“In most places you have to surrender your drink and for a drinker, that’s impossible. That’s how sick you become, you’d rather lie and hug your bottle in the rain, than have the comfort of a warm bed.”
Dan says he gradually became used to life on Derry’s streets and to the reaction people had when they looked on.
“I was mostly with the other drinkers under the flyover and there was a mixed reaction to us. Different people had different reactions, some stopped and talked and some treated you as if you weren’t even there. We had a code under the flyover. We didn’t bother people on their way to mass or children on their way to school. It was just an unspoken rule.
“Most people who drank there were from the Brandywell, Creggan and the Bog. It felt safer there than in some other places.”
Dan, who grew up in the area says many of his family still lived there while he was drinking, but he was unable to give up the bottle and go to them for help.
“I could’ve knocked on any of my family members’ doors but I couldn’t see past the drink, I just didn’t see a way where I’d be able to give it up.”
It was five years ago, when life changed forever for Dan and a series of events which could have had a tragic outcome, eventually led to the Creggan man finding that elusive way back.
“It was a Sunday morning and I was drinking with this fella up on the walls,” says Dan.
“He started to get aggressive and I walked away. Even with drink in me, I never really got aggressive and I wanted to avoid all that. It was 11:30am and I had a bottle of wine in me. I just remember having this thought that if I could get to the bridge, this could all end. That was my focus that morning, just to put an end to it. I headed for the Carlisle Road and on the way down I saw people coming out of church service. They were all very well dressed and decent looking people and I just thought, ‘who do you think you are?’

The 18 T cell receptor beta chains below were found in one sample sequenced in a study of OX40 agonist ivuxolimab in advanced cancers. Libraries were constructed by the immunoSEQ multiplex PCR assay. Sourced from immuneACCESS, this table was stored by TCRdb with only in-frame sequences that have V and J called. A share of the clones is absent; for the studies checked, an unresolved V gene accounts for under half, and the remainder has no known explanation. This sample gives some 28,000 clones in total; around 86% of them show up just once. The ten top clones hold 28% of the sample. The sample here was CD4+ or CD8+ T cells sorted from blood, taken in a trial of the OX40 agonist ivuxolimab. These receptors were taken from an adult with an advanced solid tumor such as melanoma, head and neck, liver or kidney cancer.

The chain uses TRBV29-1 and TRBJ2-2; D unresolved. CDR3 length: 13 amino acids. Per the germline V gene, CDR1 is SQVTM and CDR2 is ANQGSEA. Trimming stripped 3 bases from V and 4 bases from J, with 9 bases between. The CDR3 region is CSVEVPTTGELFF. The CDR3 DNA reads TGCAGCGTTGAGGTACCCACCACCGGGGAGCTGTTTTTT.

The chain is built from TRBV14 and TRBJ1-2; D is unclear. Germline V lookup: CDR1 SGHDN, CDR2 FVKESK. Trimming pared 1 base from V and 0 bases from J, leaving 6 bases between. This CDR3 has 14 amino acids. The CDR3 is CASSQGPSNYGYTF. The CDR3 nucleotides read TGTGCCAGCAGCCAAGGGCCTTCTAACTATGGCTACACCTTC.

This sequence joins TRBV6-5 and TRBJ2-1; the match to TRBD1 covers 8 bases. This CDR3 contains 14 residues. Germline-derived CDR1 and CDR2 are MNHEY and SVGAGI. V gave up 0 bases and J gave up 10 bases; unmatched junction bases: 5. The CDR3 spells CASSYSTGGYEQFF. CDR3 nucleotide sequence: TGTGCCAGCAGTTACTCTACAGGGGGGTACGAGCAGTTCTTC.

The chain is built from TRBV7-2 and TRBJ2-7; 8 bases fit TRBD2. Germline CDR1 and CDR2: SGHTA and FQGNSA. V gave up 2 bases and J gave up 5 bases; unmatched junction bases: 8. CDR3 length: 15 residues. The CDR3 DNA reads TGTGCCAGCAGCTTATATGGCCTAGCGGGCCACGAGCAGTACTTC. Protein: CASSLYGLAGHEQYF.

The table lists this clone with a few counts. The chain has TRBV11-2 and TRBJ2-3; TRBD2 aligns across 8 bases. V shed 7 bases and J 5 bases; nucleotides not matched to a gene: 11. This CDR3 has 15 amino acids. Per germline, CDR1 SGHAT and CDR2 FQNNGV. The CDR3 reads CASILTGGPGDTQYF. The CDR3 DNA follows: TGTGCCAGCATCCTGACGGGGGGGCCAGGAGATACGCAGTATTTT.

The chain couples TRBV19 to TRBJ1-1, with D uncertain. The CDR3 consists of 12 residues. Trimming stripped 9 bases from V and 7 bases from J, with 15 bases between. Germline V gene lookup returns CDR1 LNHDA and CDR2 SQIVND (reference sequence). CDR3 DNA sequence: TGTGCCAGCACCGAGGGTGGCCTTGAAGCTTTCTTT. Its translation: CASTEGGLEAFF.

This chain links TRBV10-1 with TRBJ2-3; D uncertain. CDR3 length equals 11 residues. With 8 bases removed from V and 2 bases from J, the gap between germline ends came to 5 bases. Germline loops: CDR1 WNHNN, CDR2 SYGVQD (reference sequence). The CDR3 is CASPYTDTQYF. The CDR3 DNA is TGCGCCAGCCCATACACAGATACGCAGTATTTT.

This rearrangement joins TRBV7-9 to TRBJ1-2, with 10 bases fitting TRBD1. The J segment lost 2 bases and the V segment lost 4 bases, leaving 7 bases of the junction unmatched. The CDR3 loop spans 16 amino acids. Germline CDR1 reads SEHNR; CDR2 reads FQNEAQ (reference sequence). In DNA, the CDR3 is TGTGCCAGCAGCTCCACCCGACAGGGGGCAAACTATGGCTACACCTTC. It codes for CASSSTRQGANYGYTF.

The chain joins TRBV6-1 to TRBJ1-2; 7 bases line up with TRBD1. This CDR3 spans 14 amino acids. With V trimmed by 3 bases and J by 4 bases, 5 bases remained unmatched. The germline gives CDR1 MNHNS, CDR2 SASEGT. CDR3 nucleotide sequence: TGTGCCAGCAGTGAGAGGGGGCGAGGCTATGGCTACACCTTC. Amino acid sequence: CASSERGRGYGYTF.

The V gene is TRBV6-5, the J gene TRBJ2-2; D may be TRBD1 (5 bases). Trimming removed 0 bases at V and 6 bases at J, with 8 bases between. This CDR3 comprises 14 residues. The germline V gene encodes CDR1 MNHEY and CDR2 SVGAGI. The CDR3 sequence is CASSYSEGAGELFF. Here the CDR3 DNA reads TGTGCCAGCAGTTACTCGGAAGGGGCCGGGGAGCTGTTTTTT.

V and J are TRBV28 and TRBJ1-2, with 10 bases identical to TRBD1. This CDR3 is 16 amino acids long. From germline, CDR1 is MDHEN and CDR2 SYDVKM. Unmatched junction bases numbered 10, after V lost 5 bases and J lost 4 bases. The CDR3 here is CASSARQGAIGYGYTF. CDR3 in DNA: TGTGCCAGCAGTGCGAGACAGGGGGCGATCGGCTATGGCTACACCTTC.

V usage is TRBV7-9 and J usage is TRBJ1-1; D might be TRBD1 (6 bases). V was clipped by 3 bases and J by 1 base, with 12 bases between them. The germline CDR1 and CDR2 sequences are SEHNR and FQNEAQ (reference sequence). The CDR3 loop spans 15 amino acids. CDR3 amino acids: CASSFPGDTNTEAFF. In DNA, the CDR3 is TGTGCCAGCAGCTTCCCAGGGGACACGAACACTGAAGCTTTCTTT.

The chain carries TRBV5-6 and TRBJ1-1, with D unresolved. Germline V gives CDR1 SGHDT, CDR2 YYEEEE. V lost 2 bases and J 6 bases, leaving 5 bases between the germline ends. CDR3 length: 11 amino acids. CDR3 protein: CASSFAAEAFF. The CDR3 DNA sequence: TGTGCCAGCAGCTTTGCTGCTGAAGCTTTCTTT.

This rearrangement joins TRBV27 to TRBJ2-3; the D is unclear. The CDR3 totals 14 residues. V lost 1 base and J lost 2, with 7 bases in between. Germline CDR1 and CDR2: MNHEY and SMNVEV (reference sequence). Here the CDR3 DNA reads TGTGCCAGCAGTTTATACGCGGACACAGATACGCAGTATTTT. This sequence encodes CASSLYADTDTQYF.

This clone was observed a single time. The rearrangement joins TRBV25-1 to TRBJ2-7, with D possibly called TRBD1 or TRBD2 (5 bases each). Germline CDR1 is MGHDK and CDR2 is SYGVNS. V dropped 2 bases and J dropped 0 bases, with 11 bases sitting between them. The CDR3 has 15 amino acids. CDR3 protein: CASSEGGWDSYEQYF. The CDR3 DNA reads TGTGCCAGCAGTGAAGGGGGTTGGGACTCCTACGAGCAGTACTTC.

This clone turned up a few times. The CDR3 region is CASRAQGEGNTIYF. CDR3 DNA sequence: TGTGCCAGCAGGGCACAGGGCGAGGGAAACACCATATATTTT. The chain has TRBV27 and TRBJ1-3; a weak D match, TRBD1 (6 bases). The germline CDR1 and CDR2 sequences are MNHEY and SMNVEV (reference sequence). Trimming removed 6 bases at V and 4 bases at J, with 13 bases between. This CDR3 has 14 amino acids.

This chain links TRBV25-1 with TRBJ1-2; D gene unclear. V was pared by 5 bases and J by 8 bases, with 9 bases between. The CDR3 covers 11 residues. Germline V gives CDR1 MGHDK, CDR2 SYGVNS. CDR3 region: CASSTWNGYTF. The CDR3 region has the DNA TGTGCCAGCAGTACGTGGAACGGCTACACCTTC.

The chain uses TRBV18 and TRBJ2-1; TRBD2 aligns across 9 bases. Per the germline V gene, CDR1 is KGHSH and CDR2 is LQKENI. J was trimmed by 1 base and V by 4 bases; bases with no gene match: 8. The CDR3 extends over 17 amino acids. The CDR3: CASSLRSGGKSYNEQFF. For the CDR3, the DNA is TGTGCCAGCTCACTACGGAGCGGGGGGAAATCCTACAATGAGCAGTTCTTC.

“I wanted that. I wanted that normal life but I couldn’t see it ever happening, and I walked on down the street, in the direction of the bridge. I’ll never forget it for the rest of my life but at that point, I saw my sister walking up the street and I just started crying.
“That was the turning point. I didn’t go to the bridge but I drank for a few days after that. Then I knocked on my eldest brother’s door in the Bogside. He took me in and detoxed me,” says Dan.
From there, on a hugely difficult journey and with the support of organisations like AA and the Foyle Haven, Dan has worked on turning his life around.
“My life was saved in the haven,” he says. “I have no doubt about it.”
He completed a twelve step programme and describes himself as having been brought back to life.
“That’s why I want to do this play and this story justice,” he says.
“People need to see the stories behind the bottles and the work that organisations like this do.
“The message for me is that street drinkers are human beings, at the end of the day.”
Dan’s own story is now one of a man who drives a bus for the Old Library Trust.
He’s going back to school, he sits on a steering committee alongside GP’s and others in the North West who make decisions around drug and alcohol referral schemes.
With all this, he’s training for a 5k which he’s intending to run in Omagh.”
He’s living life, and loving it.
‘Every bottle has a story to tell’ will run in the Playhouse on March 26.
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Weather for Derry
Wednesday 19 June 2013
Temperature: 10 C to 17 C
Wind Speed: 15 mph
Wind direction: West
Temperature: 12 C to 19 C
Wind Speed: 15 mph
Wind direction: South